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This Sunday's Programme

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Solemnity of the Epiphany

Sunday 7th January 2024

The Gospel Paraphrased

There are many fine translations of the Gospels readily available. This paraphrase is not meant to replace them. Rather the intention here is to offer a more contemporary rendering so that you can imaginatively translate the Gospel in your own situation.

This Sunday's Gospel Paraphrased

Mt 2:1-12

Look! When Jesus had been born in Bethlehem in Judea in the reign of King Herod, three wise men from the east appeared in Jerusalem. ‘Where is the new born King of the Jews?’ they asked. ‘We saw his star rising in the east and have come to give him homage.’ When Herod heard this he was agitated and then all Jerusalem was too. He called together all the leading priests and religious experts and demanded, ‘Where is the Messiah to be born?’ They said, ‘In Bethlehem, in Judea, because it was written in the prophets: “And you Bethlehem, in Judea, you are by no means the least amongst the princes of Judea, for out of you will come the Leader who will shepherd my people Israel.”’

Then Herod called the wise men in privately and asked them particularly for the time when the star appeared. Then he sent them on to Bethlehem saying, ‘Go, search carefully for the child and when you have found him, let me know. Then I’ll come and pay him homage.’ After hearing this, they went and, look, the star they had seen in the east led them on and stood over the place where the child was. When they saw the star they were overcome with joy. Coming into the house, they saw the child with Mary, his mother, and they fell down and worshipped him. Then they opened their treasures and offered him gifts: gold frankincense and myrrh.

God warned them in a dream not to go back to Herod so they returned to their home country by a different route.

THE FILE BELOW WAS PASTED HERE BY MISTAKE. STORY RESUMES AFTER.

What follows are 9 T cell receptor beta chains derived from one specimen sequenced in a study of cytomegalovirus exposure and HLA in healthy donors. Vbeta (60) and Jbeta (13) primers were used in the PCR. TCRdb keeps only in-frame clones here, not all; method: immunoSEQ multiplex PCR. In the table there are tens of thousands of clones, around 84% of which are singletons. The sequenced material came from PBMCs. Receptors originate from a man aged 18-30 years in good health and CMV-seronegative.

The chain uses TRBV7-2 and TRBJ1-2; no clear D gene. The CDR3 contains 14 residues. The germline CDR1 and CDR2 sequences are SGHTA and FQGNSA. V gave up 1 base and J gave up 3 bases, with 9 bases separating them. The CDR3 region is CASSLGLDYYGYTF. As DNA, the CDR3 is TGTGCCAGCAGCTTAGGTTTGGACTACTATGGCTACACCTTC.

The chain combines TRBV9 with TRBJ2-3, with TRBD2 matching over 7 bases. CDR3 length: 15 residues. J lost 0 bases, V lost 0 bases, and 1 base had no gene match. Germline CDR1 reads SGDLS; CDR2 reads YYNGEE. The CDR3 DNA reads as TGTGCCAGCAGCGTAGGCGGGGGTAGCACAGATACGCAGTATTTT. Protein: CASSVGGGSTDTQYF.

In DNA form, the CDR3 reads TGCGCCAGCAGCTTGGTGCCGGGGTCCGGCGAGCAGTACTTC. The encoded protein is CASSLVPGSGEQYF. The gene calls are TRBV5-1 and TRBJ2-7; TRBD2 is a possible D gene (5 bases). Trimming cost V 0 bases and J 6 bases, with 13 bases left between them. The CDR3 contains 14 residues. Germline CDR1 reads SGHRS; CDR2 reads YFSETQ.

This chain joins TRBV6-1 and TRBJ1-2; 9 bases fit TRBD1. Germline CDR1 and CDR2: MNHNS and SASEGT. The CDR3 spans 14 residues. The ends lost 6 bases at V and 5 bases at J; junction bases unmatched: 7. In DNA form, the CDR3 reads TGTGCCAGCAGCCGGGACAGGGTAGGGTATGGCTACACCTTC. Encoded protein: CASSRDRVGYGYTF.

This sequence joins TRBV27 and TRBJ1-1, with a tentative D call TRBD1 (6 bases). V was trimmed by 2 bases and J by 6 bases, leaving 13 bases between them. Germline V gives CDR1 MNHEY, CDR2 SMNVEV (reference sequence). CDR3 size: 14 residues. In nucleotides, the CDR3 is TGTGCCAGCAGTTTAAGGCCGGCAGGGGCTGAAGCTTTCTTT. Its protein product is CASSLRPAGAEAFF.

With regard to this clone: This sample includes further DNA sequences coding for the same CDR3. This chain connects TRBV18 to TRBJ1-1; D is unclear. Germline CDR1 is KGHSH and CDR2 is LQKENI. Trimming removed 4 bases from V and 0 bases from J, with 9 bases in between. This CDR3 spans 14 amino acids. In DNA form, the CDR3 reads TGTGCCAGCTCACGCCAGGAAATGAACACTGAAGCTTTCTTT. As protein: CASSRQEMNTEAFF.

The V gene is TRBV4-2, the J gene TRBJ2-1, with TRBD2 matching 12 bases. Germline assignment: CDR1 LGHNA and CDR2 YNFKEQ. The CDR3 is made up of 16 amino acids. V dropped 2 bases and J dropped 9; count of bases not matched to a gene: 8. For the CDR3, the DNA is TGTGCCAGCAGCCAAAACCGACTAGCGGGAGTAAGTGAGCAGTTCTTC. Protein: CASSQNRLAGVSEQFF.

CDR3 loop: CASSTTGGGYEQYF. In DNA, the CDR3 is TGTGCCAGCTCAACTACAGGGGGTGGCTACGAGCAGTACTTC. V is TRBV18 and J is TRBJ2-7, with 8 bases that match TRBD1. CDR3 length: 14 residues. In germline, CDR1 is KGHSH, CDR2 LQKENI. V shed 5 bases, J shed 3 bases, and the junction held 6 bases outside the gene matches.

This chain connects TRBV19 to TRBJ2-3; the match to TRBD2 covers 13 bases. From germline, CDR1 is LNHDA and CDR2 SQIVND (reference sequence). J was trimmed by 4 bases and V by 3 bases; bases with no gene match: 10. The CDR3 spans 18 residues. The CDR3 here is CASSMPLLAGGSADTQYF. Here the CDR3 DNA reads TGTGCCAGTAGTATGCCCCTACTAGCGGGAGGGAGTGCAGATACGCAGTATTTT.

The Psalms are the ancient prayers of the Jewish people, here paraphrased into contemporary language.

This Sunday's Psalm

Ps 71:1-2,7-8,10-13

Give judgement to the king, O God,
and your justice to his son,
so he can give righteousness to your people,
and judge justly for the poor.

Righteousness will flourish in his days,
and an abundance of peace till the moon exists no more.
He will reign from sea to sea,
across the widest expanse of the lands.

The kings of Tarshish and the coastlands
will pay homage to him.
The kings of Sheba and Seba
will offer him gifts.
Yes, before him all kings will bow down in homage,
all nations will serve him.

For he will save the needy when they cry out,
the poor also and those who have no help.
He will be a refuge for the poor and needy.
He will give life to those in need.


Words cannot contain our desire for God but they help direct our minds and hearts towards God's love and express our needs.

This Sunday's Prayer

Loving God, our hearts are filled with a myriad of desires as stars fill the sky. Send us your Spirit that we may follow the desires that truly lead to worship of Jesus for in him is found the fullness of life and love. We ask this in his name confident that you will hear us.

The Commentaries Summarised

As a Church we are in a web of wisdom that comes to us both from tradition and contemporary writers. This section offers a summary of some commentaries on the Gospel. Also below is a list of the books and articles that have been consulted in compiling this Sunday's "Pray As You Can" and which could be used for further reading.

This Sunday's Commentary

The Story of the Magi is so familiar to us, so beautifully portrayed in art, we may be lulled into thinking it is just a lovely scene in the Christmas narrative. Not so. In Matthew’s narrative it introduces crucial elements of the dynamic of salvation.

While Matthew has stressed in his opening chapter the Jewish background of Jesus, it is foreigners who are the first to worship. So early in the Gospel, Matthew foreshadows the final commission that Jesus will give to his followers: to go out to the world, to the foreigners and preach his good news.

The term ‘magi’ is difficult to translate as it brings together a number of elements. These people would have been experts in astronomy and astrology and probably priests in their own religion. In a sense they represent the best that human culture and reason can offer. They respond with curiosity to the star, come to Jerusalem, are guided by the knowledge from the Jewish prophets, then, finding the child, worship God-with-us, Immanuel. They show that our faith is not something that exists in a vacuum but rather that God works through nature and human endeavour, using them to bring us to the pinnacle of our desires, worship.